How to Reverse the Pandemic’s Toll on Women’s Careers

Mom caring for her infant at home instead of working

Decades from now, 2020 will be remembered for a lot of things, among them: answering some key questions about work.

Could whole workforces effectively work from home? Yes, they definitely could.

Did WFH mean parents didn’t need help with the kids? No, it definitely did not.

Had women come as far in business as we thought they had? No, they hadn’t.

Headlines linking child care and women’s careers tell a bleak story:  

Careers Gains Grinding to a Halt

Call it a clash between expectations and reality. Women may have been climbing career ladders for years, but data showed even then, they were still managing more of the responsibilities at home. It took the shutdown to bring the tilt into full view, parking child care squarely in women’s camp, and reminding us that as recently as 2018, a full third of Americans believed women should stay home.“When something has to give,” Caitlyn Collins, a sociologist of gender and families at Washington University in St. Louis, told Washington Post’s The Lilly, “it is very often women’s careers.”

And women are stepping away. A June study from the Mom Project showed the effects on working mothers made them twice as likely as dads to be thinking about an exit. Those impacts could affect pay checks for decades. “Even if moms return to work someday,” wrote Working Mother of the ever-yawning pay gap that takes $150k-plus over a woman’s career, “their lifetime earnings will have decreased, and not just because of the months they spent not pulling in a paycheck.” 

And what of the future? This time last year, women were on track to become the majority of college-educated workers. All those credentials become wall décor if they opt out, a big loss when you consider the important frontline roles working mothers played during the crisis. If all that’s not enough, absent working mothers as young girls’ role models, what are the effects on tomorrow’s career women? “Working mothers,” wrote Money about a 2018 study showing higher female earners from working-mother households, “have an overwhelmingly positive influence on their children.”

Where Do We Go From Here?

So what do we do? Business leaders say it’s time for a reset.

Take what we learned from the shutdown: Accenture Chief Leadership & Human Resources Officer Ellyn Shook spoke on our recent Future of Work panel, encouraging employers to be introspective and rise above the pandemic’s negative effects. “How do you keep the things that were great about this crisis,” said Ellyn, “and leave behind the things that were not so great?” Leaving work-from-home arrangements in place alone could be transformative since, absent child care, getting to the office is a currently a woman’s major stumbling block. And in fact in many places, neither mothers nor fathers are in a hurry to go back to their old routines.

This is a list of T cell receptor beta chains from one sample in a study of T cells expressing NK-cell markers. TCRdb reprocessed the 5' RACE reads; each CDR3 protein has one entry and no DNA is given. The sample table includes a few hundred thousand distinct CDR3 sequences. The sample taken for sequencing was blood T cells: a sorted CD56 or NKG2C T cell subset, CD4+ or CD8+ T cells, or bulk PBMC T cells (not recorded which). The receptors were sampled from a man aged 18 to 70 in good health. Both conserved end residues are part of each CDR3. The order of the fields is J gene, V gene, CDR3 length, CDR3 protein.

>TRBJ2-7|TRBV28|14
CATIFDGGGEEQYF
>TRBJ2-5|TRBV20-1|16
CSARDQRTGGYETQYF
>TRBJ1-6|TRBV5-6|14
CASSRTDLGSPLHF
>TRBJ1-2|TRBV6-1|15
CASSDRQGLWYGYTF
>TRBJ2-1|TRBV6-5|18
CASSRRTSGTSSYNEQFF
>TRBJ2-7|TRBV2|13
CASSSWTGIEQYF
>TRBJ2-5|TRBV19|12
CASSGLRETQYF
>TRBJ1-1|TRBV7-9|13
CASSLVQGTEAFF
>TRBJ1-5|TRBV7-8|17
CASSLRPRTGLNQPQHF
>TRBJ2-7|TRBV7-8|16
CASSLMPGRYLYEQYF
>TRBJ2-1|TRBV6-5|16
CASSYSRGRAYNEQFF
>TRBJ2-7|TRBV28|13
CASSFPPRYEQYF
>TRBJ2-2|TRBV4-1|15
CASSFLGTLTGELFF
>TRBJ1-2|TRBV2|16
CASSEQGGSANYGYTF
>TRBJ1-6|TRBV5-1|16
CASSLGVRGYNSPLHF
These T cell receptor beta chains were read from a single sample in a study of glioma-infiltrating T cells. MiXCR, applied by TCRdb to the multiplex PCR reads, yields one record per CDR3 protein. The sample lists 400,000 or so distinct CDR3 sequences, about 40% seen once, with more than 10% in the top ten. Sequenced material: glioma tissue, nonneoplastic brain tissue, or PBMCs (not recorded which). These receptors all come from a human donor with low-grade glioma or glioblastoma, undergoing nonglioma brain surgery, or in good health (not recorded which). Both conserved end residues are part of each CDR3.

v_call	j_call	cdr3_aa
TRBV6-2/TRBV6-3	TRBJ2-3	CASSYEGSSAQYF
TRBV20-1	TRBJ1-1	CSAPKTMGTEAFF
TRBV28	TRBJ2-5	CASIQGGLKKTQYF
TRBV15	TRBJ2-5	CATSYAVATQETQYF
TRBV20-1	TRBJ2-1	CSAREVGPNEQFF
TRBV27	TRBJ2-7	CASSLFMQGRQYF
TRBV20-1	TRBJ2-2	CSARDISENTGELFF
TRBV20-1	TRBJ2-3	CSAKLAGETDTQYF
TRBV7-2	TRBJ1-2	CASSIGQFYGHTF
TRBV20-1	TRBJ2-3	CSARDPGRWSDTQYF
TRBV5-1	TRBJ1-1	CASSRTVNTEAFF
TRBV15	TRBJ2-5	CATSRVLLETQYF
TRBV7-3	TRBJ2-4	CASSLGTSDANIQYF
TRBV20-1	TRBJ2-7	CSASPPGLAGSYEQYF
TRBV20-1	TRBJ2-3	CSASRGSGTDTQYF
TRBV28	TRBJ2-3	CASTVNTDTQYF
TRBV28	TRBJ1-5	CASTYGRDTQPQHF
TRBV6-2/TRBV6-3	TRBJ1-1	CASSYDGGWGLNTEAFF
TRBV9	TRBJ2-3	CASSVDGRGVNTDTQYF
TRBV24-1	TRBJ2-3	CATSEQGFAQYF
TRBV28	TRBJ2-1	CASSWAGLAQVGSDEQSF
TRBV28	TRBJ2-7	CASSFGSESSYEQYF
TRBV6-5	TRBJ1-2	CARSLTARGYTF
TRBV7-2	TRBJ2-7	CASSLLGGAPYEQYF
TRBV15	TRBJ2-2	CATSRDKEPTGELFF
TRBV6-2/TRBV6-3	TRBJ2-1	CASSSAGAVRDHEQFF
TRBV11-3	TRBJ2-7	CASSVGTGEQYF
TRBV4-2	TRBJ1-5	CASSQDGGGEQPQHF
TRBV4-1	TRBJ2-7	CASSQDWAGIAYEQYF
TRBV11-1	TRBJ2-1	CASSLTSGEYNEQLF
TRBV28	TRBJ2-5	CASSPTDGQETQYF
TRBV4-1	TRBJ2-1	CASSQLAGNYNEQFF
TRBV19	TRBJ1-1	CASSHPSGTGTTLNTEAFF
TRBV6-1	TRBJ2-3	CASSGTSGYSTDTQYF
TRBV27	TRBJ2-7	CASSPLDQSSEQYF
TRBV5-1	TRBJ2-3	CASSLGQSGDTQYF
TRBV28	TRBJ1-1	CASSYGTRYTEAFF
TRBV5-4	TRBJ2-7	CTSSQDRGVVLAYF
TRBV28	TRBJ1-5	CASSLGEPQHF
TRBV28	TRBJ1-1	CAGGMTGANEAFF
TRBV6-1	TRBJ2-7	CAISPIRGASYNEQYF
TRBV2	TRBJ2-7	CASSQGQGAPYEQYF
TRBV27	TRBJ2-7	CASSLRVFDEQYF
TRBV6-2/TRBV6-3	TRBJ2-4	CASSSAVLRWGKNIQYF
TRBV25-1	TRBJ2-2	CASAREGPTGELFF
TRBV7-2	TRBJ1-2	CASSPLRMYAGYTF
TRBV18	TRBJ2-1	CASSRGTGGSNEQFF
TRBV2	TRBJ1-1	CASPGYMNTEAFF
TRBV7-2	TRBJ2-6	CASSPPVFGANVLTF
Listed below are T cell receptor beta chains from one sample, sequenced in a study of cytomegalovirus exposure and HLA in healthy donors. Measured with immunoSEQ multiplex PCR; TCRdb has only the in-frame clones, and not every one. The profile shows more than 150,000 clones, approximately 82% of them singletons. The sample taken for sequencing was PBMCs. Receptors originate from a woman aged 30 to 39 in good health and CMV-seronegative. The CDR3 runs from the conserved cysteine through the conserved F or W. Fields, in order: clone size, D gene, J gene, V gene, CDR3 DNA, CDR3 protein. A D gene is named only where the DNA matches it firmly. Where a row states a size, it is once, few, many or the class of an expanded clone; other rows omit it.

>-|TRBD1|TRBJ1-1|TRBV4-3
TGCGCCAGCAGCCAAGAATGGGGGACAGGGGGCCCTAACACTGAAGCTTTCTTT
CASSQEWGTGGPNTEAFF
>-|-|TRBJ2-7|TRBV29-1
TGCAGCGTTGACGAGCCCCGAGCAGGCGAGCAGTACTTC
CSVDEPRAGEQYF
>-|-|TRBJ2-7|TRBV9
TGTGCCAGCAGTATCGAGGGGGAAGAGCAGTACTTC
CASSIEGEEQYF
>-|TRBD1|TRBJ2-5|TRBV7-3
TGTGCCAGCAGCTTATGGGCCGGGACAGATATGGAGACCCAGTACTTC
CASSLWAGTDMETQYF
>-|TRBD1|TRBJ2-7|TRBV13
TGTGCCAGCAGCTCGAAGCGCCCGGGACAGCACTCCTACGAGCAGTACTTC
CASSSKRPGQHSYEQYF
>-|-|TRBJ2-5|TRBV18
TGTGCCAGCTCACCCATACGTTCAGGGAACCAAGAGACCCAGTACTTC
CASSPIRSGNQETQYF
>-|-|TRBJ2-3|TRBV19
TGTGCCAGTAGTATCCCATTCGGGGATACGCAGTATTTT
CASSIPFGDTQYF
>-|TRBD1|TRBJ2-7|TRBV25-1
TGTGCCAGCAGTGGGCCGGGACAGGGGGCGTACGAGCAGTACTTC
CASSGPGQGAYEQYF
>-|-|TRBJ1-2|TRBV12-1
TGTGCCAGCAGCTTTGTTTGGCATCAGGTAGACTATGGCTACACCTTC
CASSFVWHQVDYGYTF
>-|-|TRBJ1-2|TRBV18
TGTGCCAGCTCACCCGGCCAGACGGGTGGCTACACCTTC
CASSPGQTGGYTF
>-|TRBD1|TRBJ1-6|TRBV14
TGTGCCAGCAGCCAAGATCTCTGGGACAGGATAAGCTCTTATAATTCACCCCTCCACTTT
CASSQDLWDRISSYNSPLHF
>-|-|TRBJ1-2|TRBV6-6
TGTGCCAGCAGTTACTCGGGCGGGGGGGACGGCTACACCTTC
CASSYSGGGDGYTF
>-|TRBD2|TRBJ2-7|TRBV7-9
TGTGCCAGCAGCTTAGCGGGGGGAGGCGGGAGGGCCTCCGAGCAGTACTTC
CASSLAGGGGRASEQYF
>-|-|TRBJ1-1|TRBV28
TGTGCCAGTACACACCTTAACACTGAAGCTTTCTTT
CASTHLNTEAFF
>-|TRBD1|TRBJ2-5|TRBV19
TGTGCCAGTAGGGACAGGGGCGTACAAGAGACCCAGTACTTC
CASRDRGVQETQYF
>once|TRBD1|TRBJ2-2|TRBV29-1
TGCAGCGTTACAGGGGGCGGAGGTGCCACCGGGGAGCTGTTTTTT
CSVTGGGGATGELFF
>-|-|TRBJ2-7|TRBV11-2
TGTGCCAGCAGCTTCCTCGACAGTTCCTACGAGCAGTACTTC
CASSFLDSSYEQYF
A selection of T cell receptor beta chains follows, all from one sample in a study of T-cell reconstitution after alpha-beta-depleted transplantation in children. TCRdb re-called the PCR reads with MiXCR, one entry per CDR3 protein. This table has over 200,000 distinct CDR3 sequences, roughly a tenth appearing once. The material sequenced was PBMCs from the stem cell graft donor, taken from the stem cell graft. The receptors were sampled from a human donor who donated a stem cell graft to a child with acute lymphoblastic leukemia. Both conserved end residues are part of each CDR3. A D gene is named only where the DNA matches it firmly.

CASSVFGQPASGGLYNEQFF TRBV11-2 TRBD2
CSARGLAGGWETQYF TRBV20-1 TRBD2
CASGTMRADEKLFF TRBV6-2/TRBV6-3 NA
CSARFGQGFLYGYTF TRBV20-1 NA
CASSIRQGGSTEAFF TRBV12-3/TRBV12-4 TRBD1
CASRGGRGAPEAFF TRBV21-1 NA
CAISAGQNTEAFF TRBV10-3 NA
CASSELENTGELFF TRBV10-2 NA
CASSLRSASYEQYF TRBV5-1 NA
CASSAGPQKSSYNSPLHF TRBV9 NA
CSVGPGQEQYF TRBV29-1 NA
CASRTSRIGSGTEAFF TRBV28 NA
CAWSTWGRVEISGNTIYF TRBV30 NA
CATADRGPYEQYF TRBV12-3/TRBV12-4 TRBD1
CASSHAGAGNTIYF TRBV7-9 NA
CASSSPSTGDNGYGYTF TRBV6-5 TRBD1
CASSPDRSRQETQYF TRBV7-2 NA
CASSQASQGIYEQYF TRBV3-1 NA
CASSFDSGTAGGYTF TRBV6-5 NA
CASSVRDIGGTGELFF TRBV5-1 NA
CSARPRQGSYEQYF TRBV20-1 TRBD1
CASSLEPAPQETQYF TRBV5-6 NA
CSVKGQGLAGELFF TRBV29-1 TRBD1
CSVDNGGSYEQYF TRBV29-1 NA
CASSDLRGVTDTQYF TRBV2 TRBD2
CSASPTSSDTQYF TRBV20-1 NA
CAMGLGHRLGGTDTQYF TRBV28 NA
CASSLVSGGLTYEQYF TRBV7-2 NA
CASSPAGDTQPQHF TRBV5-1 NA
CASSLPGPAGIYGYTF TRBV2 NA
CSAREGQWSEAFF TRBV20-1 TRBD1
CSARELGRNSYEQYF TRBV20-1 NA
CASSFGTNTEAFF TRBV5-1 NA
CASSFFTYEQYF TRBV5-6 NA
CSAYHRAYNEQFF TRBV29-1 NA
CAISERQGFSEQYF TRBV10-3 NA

Fix what wasn’t working: If the pandemic proved something else, it’s that work-from home and child care are not mutually exclusive. Working Mother notes the child care shortage – already a challenge before COVID – is about to get worse, with 20% of spaces about to disappear. For women’s careers to truly thrive, employers will have to deal with such whole-employee problems.  Employees, said Arianna Huffington on our panel, “can’t be the supreme professional at work if we don’t take care of our own levels of stress.”

“I think the most critical thing for all of us as leaders to think about is how do you give your people choice,” added Ellyn. “I think we’ve all learned that work can be done very differently now, and the obligation is on leadership to really enable people to have choice.”

That choice will enable women to keep working.

Written by: Lisa Oppenheimer

June 30, 2020

About the Author

Lisa Oppenheimer at Bright Horizons

As Director, Brand Storytelling at Bright Horizons, Lisa writes “from the trenches” about the real life challenges of people in today’s workplaces: from the tensions of being a working mother, to working with millennials in the digital age, and everything in between. With a career ranging from freelance to full-time, Lisa brings a diverse employment background to her perspective.